Balancing challenges with creativityI seek to connect musically with my students on a meaningful level, so that they can trust me and feel safe to be creative and express themselves fully as human beings. I like to give generous yet honest praise, and encouraging, positive suggestions for improvement. It’s also important to me to constantly challenge my students; having absolute faith in their ability to deliver (to believe they can already do it, even if they don’t yet believe it). I also love to balance my seriousness with playfulness, creativity, and fun, so that my experiences with music are continually new and fresh—and stay far away from dull and boring. This is why I love to explore many different genres and musical styles. I frequently will laugh at myself and remember that it’s good to make mistakes and be human! This helps me be more patient both with myself and with my students.
A comprehensive teaching approachI value equally excellent sight-reading skills and ear-training, and strive to help each student become comfortable playing by sight and from memory. To achieve this, I both use flash cards to teach note-reading and encourage my students to have fun figuring out a piece without my help as far as they are able. If I sense they need it, I am careful to give hints and help before any frustration creeps in. This way, they develop trust in their own intellectual and musical abilities and know that I trust them, too. I especially love to teach aural learners because I often wish my own natural aural skills had been given a chance to flourish at a young age. My plan for my aural learners is to give them weekly assignments to transpose at least one piece and then play it for me at the next lesson. I also will ask them to figure out how to play a melody by ear and then harmonize it. For students who enjoy writing music, I will ask them from time to time to write out their transposition or composition on manuscript paper. These methods can help give students great confidence in their musical abilities and a sense of pride in their accomplishments.I am always striving to do better to help each student grow, progress, and love the music they are learning. I also always seek to increase my own knowledge and skills (performing, composers, piano literature, the rest of the musical world, etc.) so that I can share meaningful and inspiring things I learn with my students. I know very well that each child is an individual and needs a carefully thought-out teaching approach that will fit his/her personality and abilities. I am a member of MTNA and have the ability to offer my students evaluations, competitions, theory tests, juries, community service performance opportunities, and honors recitals through the association. I also have opportunities to attend monthly chapter meetings in the Provo/Orem area to collaborate and share ideas with other piano teachers.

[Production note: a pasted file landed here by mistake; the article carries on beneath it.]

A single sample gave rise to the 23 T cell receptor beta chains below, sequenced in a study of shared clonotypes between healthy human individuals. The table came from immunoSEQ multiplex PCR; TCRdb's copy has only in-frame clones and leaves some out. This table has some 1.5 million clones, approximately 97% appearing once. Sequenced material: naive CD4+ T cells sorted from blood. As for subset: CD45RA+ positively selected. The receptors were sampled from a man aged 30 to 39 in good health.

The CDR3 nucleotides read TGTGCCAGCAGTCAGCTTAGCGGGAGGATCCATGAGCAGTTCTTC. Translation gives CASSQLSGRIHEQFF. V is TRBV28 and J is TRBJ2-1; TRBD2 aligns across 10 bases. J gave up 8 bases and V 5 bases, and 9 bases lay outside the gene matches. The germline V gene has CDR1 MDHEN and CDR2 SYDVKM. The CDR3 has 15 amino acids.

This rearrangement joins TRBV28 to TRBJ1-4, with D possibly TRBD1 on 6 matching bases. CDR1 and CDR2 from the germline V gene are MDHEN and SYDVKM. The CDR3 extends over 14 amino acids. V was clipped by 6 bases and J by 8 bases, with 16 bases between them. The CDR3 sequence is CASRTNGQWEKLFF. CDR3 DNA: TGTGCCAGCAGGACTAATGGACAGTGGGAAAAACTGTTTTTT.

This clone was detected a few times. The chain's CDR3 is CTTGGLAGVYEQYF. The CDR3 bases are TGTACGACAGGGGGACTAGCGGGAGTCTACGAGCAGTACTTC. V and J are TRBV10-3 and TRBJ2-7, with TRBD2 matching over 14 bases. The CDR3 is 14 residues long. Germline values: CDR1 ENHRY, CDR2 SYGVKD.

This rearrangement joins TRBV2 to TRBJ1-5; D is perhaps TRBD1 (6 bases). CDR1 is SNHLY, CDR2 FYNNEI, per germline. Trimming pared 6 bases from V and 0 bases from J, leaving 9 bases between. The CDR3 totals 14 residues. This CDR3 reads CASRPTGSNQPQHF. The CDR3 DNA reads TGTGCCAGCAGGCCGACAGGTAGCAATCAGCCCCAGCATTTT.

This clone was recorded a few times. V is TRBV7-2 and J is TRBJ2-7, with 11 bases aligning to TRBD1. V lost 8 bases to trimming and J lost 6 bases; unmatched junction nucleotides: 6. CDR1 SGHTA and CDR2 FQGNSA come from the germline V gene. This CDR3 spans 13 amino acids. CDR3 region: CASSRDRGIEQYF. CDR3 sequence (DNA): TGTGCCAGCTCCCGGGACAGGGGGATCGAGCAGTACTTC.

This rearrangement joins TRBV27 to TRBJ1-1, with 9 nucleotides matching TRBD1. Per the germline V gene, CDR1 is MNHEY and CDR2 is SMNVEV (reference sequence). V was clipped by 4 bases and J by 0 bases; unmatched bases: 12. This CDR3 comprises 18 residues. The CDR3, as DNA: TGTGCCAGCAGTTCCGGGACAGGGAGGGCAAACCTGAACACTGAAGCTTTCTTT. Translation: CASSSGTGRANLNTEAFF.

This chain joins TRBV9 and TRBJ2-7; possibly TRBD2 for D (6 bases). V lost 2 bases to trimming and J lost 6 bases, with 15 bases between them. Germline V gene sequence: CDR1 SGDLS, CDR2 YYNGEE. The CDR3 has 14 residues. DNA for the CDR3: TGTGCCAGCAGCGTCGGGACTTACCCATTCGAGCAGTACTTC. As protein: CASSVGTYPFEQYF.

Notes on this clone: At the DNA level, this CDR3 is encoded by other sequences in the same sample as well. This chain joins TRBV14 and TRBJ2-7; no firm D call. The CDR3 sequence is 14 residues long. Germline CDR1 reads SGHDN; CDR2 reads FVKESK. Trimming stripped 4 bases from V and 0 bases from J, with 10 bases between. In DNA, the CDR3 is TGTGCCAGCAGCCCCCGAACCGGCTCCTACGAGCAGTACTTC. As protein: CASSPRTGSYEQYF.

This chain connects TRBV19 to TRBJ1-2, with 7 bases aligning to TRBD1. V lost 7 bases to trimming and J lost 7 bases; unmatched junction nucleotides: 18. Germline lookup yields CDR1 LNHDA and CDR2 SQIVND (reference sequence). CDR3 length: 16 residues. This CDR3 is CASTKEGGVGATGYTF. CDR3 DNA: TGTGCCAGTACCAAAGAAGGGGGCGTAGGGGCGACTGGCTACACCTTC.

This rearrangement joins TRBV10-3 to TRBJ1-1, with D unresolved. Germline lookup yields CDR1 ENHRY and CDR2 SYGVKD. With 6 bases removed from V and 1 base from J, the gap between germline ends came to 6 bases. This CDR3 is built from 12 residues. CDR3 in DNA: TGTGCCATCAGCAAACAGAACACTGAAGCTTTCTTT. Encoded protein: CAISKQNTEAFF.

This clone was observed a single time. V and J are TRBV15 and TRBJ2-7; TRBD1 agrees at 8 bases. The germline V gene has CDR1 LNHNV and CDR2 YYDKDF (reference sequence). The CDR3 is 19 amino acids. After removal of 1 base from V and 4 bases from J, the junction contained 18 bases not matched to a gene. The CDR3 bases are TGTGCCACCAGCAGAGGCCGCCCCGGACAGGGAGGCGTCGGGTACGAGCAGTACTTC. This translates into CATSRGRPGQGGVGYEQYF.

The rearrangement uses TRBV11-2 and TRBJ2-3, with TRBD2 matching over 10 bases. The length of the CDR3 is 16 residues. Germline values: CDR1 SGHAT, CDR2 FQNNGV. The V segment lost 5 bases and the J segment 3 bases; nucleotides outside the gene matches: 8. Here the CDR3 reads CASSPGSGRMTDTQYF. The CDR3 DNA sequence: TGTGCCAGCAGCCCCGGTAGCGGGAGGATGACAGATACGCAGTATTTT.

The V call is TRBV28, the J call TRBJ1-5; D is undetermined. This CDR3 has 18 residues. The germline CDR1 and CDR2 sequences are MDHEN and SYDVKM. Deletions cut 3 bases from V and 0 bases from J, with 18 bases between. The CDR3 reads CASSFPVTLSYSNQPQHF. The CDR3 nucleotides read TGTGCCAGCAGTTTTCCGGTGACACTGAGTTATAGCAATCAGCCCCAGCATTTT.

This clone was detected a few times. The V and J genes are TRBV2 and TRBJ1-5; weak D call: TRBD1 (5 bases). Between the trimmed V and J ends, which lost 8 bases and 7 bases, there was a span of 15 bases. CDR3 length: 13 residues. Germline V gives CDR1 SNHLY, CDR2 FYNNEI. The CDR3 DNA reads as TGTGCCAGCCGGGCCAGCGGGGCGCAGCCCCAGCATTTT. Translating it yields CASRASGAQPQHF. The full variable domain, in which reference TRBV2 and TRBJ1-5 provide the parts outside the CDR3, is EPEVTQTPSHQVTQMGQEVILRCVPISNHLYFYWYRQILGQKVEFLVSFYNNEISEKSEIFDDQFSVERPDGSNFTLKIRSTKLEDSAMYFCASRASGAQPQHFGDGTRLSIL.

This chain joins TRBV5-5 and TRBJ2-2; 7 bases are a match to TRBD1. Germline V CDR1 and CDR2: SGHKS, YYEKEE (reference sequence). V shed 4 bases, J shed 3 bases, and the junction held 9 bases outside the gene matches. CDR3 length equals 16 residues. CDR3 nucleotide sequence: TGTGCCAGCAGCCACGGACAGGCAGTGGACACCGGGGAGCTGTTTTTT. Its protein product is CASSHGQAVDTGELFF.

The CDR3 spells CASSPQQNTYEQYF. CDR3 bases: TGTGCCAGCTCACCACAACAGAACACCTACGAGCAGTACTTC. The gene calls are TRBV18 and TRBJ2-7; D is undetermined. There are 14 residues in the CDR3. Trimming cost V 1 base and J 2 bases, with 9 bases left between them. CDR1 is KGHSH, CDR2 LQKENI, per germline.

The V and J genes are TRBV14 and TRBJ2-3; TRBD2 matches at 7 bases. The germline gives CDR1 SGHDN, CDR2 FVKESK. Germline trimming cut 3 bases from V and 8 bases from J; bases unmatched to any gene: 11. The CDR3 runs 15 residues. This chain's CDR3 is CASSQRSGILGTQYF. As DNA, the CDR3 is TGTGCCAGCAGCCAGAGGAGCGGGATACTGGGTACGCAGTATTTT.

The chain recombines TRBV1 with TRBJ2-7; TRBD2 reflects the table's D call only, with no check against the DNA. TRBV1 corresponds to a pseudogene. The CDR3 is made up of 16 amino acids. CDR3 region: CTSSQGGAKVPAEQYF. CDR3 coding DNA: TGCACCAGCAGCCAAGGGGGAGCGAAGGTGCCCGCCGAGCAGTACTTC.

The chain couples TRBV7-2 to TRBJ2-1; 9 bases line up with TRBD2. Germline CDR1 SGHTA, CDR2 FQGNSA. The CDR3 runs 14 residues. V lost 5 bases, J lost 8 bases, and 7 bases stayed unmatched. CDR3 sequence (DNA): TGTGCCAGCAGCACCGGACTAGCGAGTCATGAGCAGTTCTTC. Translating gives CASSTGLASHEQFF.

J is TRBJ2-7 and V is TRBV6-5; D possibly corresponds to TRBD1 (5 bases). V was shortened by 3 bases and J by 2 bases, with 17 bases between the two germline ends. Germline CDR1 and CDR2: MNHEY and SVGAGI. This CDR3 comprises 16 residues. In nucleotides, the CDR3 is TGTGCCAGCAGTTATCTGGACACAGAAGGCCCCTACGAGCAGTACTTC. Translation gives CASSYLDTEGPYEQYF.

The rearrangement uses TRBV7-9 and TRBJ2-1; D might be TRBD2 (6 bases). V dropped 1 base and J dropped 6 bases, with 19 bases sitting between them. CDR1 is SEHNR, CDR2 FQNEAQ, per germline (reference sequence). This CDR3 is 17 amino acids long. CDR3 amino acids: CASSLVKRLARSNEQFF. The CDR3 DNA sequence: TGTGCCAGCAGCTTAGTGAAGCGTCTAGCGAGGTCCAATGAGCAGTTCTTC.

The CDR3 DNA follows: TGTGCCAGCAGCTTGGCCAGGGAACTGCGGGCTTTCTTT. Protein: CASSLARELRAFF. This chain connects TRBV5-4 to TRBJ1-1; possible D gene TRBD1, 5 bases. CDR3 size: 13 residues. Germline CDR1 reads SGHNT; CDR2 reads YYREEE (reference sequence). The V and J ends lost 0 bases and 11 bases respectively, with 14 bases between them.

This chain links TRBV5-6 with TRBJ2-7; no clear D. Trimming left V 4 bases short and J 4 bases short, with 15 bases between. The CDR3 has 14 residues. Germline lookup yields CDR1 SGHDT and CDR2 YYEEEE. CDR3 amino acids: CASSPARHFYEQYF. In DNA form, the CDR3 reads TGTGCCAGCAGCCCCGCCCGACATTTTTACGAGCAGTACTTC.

My motivation for teachingI have now been playing the piano for 33 years. I feel strongly that I am meant to be on this path, and I am loving every minute of it. I have both wisdom and maturity and I am constantly learning and progressing and pushing myself to succeed. I am raising four children and have lots of experience working with children of all ages and personality types. I have always loved teaching piano and I look forward to many years of rich and rewarding, fun and fulfilling musical experiences with my piano students.